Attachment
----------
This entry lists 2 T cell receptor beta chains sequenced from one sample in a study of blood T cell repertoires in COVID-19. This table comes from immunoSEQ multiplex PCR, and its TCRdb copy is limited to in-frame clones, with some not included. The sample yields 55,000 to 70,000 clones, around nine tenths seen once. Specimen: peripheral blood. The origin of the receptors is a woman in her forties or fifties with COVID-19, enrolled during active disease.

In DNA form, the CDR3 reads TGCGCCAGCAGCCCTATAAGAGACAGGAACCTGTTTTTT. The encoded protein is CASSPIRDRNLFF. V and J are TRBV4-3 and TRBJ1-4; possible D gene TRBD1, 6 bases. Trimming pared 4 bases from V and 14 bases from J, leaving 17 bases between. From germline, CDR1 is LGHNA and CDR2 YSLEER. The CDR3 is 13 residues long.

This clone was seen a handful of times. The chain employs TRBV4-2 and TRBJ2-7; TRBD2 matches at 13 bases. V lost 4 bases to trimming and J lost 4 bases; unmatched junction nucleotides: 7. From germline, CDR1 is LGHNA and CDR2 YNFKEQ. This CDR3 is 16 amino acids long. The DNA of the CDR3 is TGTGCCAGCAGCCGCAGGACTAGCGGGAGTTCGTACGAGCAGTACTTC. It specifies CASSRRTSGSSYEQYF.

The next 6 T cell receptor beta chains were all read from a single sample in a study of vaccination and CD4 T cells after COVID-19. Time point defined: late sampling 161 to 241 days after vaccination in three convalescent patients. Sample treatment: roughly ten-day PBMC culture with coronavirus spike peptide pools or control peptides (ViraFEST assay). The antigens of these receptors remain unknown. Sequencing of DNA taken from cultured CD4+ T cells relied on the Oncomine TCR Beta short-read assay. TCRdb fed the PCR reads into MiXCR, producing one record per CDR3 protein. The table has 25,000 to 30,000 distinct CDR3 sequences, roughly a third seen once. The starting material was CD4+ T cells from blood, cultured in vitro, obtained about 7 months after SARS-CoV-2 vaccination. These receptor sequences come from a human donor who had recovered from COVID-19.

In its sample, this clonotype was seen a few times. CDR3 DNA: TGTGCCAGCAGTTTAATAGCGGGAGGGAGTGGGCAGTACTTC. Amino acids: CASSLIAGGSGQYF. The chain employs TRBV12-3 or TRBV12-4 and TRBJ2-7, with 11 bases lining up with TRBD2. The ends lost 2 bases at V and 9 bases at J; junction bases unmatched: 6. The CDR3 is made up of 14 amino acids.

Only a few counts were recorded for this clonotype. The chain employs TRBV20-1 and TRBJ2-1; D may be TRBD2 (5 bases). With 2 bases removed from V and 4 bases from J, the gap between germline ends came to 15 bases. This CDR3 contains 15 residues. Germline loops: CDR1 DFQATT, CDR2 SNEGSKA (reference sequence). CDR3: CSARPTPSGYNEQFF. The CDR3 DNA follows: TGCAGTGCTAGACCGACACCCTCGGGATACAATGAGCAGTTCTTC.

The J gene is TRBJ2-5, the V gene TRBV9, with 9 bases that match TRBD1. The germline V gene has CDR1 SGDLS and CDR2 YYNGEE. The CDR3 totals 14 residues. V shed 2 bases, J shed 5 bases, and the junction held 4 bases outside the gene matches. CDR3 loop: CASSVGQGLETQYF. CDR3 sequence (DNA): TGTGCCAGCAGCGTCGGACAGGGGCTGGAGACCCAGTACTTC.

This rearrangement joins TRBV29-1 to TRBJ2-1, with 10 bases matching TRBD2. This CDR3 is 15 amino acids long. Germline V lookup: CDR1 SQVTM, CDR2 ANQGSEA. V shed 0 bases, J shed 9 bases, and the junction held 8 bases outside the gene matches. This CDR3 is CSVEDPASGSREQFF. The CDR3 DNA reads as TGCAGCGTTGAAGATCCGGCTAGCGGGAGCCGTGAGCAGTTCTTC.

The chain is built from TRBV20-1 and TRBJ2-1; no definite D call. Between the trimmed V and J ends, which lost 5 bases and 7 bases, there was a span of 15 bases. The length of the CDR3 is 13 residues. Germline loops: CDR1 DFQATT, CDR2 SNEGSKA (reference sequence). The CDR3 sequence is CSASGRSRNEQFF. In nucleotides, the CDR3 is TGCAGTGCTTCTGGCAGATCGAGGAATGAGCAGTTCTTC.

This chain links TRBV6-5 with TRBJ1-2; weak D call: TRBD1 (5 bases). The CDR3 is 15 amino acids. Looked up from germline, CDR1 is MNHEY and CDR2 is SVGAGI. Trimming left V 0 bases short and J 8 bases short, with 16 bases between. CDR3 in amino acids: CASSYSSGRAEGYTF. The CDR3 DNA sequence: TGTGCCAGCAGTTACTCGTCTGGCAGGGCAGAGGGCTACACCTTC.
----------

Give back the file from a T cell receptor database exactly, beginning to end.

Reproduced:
This entry lists 2 T cell receptor beta chains sequenced from one sample in a study of blood T cell repertoires in COVID-19. This table comes from immunoSEQ multiplex PCR, and its TCRdb copy is limited to in-frame clones, with some not included. The sample yields 55,000 to 70,000 clones, around nine tenths seen once. Specimen: peripheral blood. The origin of the receptors is a woman in her forties or fifties with COVID-19, enrolled during active disease.

In DNA form, the CDR3 reads TGCGCCAGCAGCCCTATAAGAGACAGGAACCTGTTTTTT. The encoded protein is CASSPIRDRNLFF. V and J are TRBV4-3 and TRBJ1-4; possible D gene TRBD1, 6 bases. Trimming pared 4 bases from V and 14 bases from J, leaving 17 bases between. From germline, CDR1 is LGHNA and CDR2 YSLEER. The CDR3 is 13 residues long.

This clone was seen a handful of times. The chain employs TRBV4-2 and TRBJ2-7; TRBD2 matches at 13 bases. V lost 4 bases to trimming and J lost 4 bases; unmatched junction nucleotides: 7. From germline, CDR1 is LGHNA and CDR2 YNFKEQ. This CDR3 is 16 amino acids long. The DNA of the CDR3 is TGTGCCAGCAGCCGCAGGACTAGCGGGAGTTCGTACGAGCAGTACTTC. It specifies CASSRRTSGSSYEQYF.

The next 6 T cell receptor beta chains were all read from a single sample in a study of vaccination and CD4 T cells after COVID-19. Time point defined: late sampling 161 to 241 days after vaccination in three convalescent patients. Sample treatment: roughly ten-day PBMC culture with coronavirus spike peptide pools or control peptides (ViraFEST assay). The antigens of these receptors remain unknown. Sequencing of DNA taken from cultured CD4+ T cells relied on the Oncomine TCR Beta short-read assay. TCRdb fed the PCR reads into MiXCR, producing one record per CDR3 protein. The table has 25,000 to 30,000 distinct CDR3 sequences, roughly a third seen once. The starting material was CD4+ T cells from blood, cultured in vitro, obtained about 7 months after SARS-CoV-2 vaccination. These receptor sequences come from a human donor who had recovered from COVID-19.

In its sample, this clonotype was seen a few times. CDR3 DNA: TGTGCCAGCAGTTTAATAGCGGGAGGGAGTGGGCAGTACTTC. Amino acids: CASSLIAGGSGQYF. The chain employs TRBV12-3 or TRBV12-4 and TRBJ2-7, with 11 bases lining up with TRBD2. The ends lost 2 bases at V and 9 bases at J; junction bases unmatched: 6. The CDR3 is made up of 14 amino acids.

Only a few counts were recorded for this clonotype. The chain employs TRBV20-1 and TRBJ2-1; D may be TRBD2 (5 bases). With 2 bases removed from V and 4 bases from J, the gap between germline ends came to 15 bases. This CDR3 contains 15 residues. Germline loops: CDR1 DFQATT, CDR2 SNEGSKA (reference sequence). CDR3: CSARPTPSGYNEQFF. The CDR3 DNA follows: TGCAGTGCTAGACCGACACCCTCGGGATACAATGAGCAGTTCTTC.

The J gene is TRBJ2-5, the V gene TRBV9, with 9 bases that match TRBD1. The germline V gene has CDR1 SGDLS and CDR2 YYNGEE. The CDR3 totals 14 residues. V shed 2 bases, J shed 5 bases, and the junction held 4 bases outside the gene matches. CDR3 loop: CASSVGQGLETQYF. CDR3 sequence (DNA): TGTGCCAGCAGCGTCGGACAGGGGCTGGAGACCCAGTACTTC.

This rearrangement joins TRBV29-1 to TRBJ2-1, with 10 bases matching TRBD2. This CDR3 is 15 amino acids long. Germline V lookup: CDR1 SQVTM, CDR2 ANQGSEA. V shed 0 bases, J shed 9 bases, and the junction held 8 bases outside the gene matches. This CDR3 is CSVEDPASGSREQFF. The CDR3 DNA reads as TGCAGCGTTGAAGATCCGGCTAGCGGGAGCCGTGAGCAGTTCTTC.

The chain is built from TRBV20-1 and TRBJ2-1; no definite D call. Between the trimmed V and J ends, which lost 5 bases and 7 bases, there was a span of 15 bases. The length of the CDR3 is 13 residues. Germline loops: CDR1 DFQATT, CDR2 SNEGSKA (reference sequence). The CDR3 sequence is CSASGRSRNEQFF. In nucleotides, the CDR3 is TGCAGTGCTTCTGGCAGATCGAGGAATGAGCAGTTCTTC.

This chain links TRBV6-5 with TRBJ1-2; weak D call: TRBD1 (5 bases). The CDR3 is 15 amino acids. Looked up from germline, CDR1 is MNHEY and CDR2 is SVGAGI. Trimming left V 0 bases short and J 8 bases short, with 16 bases between. CDR3 in amino acids: CASSYSSGRAEGYTF. The CDR3 DNA sequence: TGTGCCAGCAGTTACTCGTCTGGCAGGGCAGAGGGCTACACCTTC.